The ripples are still settling from the impact of Sir David Attenborough’s latest Blue Planet series, which has seen the world sit up and take notice of the problem we have with the plastic content in the oceans (what can the man not do?!)
It’s a cheering reminder of the power of public opinion: in response to the general horror of seeing a whale caught in some out of date fishing netting or how ‘microplastics’ can accumulate in the stomachs of dolphins, we’ve seen Iceland pledge to eliminate all plastic packaging by 2023, London start a campaign to boycott all plastic straws and Bollywood celebrities take to Indian beaches to pick up rubbish.
With this popular movement afoot, this seems like the perfect time to talk about ways in which we can make our lives a little greener.
Share and Share Alike
A major factor for environmental change is undeniably consumer spending patterns, and one of the most interesting evolutions of the economy in the past twenty years is the rise of the ‘sharing economy’.
We saw this first back in 2008 with the birth of Airbnb, but the idea has become so successful that it is now possible to ‘share’ all sorts unused commodities from your car parking space to your unwanted food stuffs through online sites and apps.
Storemates became the first site in the UK to help people share their storage space. Space starved people turned off by the expensive, environmentally unfriendly option of self-storage, now use the website Storemates.co.uk to find spare storage space in their local communities. Using a neighbours spare room, loft, garage or shed means you can use existing space rather than build a new self-storage warehouse.
Among the forefront of the Sharing Economy is Fat Lama, an online peer-to-peer rental platform launched in 2016. It has taken the sharing principle to a new level, allowing you to list anything (from domestic items like tool kits and fondue sets to professional gear like DJ equipment and campervans) for rental to people in your local area.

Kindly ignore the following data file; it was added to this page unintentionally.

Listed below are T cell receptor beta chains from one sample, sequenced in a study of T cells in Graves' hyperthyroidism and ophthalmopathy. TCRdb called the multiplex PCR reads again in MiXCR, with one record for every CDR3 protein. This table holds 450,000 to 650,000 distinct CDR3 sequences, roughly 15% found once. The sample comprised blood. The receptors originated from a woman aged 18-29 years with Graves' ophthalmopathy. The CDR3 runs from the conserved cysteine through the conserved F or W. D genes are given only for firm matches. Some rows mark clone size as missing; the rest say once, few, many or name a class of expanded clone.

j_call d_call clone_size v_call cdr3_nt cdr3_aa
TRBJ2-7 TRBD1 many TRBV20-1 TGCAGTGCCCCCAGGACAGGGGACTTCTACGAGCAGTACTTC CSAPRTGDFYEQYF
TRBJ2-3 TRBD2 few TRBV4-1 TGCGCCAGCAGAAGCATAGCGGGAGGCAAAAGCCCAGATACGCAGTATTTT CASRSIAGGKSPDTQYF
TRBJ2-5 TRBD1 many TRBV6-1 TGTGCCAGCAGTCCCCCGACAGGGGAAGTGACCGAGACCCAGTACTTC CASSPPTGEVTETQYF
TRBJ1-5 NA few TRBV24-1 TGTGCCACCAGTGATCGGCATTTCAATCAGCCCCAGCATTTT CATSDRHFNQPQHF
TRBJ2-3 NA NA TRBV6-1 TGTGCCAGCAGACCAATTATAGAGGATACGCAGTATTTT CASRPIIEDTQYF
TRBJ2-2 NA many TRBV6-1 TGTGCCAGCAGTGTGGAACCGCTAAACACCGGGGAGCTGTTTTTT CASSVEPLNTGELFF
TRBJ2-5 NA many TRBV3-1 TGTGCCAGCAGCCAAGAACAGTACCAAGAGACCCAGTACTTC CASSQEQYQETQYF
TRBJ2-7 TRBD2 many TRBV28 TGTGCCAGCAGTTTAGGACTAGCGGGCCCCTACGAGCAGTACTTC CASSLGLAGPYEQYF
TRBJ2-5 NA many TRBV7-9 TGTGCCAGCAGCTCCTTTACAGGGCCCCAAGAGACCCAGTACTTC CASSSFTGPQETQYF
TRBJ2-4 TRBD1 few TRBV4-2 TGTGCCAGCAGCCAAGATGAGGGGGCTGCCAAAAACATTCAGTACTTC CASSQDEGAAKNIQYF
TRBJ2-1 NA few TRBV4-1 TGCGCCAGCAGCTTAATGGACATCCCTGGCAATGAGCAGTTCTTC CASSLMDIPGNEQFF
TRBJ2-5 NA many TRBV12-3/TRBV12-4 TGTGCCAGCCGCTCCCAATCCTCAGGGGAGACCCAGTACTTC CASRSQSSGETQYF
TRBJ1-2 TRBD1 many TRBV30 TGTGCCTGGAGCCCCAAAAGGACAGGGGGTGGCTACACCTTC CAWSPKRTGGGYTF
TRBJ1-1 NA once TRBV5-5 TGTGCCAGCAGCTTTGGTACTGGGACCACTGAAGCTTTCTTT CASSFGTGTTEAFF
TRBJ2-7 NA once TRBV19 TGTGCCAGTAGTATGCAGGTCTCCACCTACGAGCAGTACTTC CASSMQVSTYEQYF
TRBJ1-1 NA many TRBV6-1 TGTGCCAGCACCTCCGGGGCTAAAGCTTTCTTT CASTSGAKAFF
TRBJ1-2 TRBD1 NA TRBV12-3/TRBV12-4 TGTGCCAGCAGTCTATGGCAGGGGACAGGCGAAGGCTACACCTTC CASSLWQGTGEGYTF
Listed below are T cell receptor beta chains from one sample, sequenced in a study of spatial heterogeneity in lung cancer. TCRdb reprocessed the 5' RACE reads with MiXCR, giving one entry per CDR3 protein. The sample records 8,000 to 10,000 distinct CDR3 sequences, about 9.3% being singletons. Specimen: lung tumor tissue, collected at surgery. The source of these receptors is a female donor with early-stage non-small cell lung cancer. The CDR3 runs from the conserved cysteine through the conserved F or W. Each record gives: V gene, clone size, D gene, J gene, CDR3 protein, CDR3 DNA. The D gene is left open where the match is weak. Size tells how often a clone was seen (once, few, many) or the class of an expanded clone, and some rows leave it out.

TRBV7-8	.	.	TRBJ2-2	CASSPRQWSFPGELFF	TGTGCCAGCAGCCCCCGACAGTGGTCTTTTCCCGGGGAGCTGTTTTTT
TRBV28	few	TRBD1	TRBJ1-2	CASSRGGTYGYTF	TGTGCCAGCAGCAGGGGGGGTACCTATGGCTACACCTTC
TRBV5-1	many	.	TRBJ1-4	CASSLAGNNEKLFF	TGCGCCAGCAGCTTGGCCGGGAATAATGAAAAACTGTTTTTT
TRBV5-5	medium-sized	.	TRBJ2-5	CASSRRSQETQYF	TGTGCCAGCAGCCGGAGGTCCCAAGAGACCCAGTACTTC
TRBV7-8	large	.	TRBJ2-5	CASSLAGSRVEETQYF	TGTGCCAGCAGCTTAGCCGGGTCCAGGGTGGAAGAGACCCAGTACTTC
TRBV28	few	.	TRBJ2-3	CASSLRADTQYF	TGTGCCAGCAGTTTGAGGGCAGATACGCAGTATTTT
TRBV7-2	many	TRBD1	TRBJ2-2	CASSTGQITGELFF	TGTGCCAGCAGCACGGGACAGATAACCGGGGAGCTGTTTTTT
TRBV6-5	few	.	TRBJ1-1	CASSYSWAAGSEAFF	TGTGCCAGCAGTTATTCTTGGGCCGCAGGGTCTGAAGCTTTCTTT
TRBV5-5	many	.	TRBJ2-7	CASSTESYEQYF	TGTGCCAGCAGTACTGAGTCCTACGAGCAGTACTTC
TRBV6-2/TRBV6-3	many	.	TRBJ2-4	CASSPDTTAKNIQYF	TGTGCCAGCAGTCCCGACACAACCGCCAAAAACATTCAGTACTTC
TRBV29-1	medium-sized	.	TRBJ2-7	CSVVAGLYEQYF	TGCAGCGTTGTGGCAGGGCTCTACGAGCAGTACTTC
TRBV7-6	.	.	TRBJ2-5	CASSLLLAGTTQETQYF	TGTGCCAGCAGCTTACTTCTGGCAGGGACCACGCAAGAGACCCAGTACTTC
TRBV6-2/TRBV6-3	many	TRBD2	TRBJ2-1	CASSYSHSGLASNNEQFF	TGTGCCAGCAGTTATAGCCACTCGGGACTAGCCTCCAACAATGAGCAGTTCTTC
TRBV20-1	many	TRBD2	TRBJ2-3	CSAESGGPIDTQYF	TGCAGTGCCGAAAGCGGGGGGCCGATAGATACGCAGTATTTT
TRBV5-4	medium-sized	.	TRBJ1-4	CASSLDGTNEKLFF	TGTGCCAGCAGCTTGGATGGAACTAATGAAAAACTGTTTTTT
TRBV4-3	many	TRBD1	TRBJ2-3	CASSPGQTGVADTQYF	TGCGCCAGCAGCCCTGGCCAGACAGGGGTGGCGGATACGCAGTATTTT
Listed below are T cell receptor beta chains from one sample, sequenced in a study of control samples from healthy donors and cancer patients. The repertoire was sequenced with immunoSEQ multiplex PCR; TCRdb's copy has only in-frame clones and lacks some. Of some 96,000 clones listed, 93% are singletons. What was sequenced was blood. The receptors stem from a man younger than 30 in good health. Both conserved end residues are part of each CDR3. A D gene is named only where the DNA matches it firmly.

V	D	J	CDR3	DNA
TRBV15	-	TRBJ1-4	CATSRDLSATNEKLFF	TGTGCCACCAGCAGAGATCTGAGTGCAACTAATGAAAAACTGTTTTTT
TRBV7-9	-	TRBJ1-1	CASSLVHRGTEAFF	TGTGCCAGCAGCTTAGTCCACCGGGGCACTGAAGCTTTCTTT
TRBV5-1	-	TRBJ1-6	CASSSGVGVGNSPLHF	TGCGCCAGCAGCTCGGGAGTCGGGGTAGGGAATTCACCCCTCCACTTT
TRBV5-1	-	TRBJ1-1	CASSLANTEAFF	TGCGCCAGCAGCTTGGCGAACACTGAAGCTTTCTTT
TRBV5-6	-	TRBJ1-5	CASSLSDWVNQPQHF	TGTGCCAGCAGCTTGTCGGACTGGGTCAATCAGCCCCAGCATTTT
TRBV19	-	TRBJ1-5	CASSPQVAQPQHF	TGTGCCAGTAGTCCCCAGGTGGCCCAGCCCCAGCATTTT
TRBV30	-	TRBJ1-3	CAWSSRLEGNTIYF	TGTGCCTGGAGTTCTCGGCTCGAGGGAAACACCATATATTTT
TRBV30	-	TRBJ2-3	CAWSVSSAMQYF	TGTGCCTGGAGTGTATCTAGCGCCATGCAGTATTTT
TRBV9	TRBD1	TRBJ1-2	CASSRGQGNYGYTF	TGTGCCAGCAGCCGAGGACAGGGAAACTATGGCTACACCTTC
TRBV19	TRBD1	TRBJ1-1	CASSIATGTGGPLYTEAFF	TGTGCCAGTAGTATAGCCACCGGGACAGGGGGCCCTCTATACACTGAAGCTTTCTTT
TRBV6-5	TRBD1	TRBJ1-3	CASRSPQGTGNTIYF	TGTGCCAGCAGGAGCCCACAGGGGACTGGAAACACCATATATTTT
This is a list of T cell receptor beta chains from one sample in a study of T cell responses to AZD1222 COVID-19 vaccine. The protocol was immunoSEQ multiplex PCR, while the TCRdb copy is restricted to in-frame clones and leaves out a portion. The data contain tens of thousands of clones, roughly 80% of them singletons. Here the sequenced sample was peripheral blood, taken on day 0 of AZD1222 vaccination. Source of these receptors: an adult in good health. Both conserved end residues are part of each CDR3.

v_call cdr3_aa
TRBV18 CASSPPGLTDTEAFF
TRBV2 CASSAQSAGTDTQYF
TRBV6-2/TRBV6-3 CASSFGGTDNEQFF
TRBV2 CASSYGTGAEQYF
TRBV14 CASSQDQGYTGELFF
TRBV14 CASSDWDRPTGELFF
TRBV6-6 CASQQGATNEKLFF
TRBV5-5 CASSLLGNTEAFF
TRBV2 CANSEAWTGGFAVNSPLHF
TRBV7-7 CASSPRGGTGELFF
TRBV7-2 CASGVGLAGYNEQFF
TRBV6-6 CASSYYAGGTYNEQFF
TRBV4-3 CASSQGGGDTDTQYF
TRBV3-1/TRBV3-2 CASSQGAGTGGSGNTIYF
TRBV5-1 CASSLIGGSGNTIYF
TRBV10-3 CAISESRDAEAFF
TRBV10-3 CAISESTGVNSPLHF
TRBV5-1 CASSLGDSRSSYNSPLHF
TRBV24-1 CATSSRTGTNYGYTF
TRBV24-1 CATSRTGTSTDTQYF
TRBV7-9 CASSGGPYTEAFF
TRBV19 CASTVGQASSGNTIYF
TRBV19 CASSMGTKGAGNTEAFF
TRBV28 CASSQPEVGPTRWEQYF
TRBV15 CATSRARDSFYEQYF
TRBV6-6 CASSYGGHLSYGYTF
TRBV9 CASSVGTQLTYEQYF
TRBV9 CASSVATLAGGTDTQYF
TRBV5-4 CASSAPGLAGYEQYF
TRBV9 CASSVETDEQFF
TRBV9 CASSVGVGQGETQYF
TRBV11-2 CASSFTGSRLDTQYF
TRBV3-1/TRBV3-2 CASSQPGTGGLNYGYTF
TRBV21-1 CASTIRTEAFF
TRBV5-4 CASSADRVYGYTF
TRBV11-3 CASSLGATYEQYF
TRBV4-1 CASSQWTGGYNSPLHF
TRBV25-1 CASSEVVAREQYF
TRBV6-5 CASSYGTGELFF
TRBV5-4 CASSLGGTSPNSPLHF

This is fundamentally a ‘green’ idea because it allows us to make the most out of our existing resources. Think about it, is it really necessary say in a block of flats for each flat to have its own power drill? If we embrace the idea of sharing our resources we can curb the level of production of items that will ultimately end up in landfill, whilst making a little extra cash in the process.
2. Seasonal Adjustment Diet (S.A.D.)
If you brought a medieval peasant forward to 2018, the all year round supply of tropical fruit and vegetables would arguably be one of the most surprising inventions of the modern world (for someone who’s diet consisted mainly of bread anyway).
However, this luxury comes at a price: the air miles and the speeded up ripening processes used to produce these fruits and veggies gives them a serious carbon footprint. If we seek to reduce the carbon emissions associated with the food industry, an easy way to do this is to embrace a seasonal diet as much as possible.
I am not advocating full scale peasantry here, but if you try to replace the ‘air mile avo’s’ with locally sourced fruit and veg you can help be part of a shift in consumer patterns that will see the carbon impact of the food industry decrease dramatically. It’s not all doom and gloom, seasonal fruit and veg definitely taste a lot better and will find yourself appreciating the seasonal luxuries far more.
3. Holiday Responsibly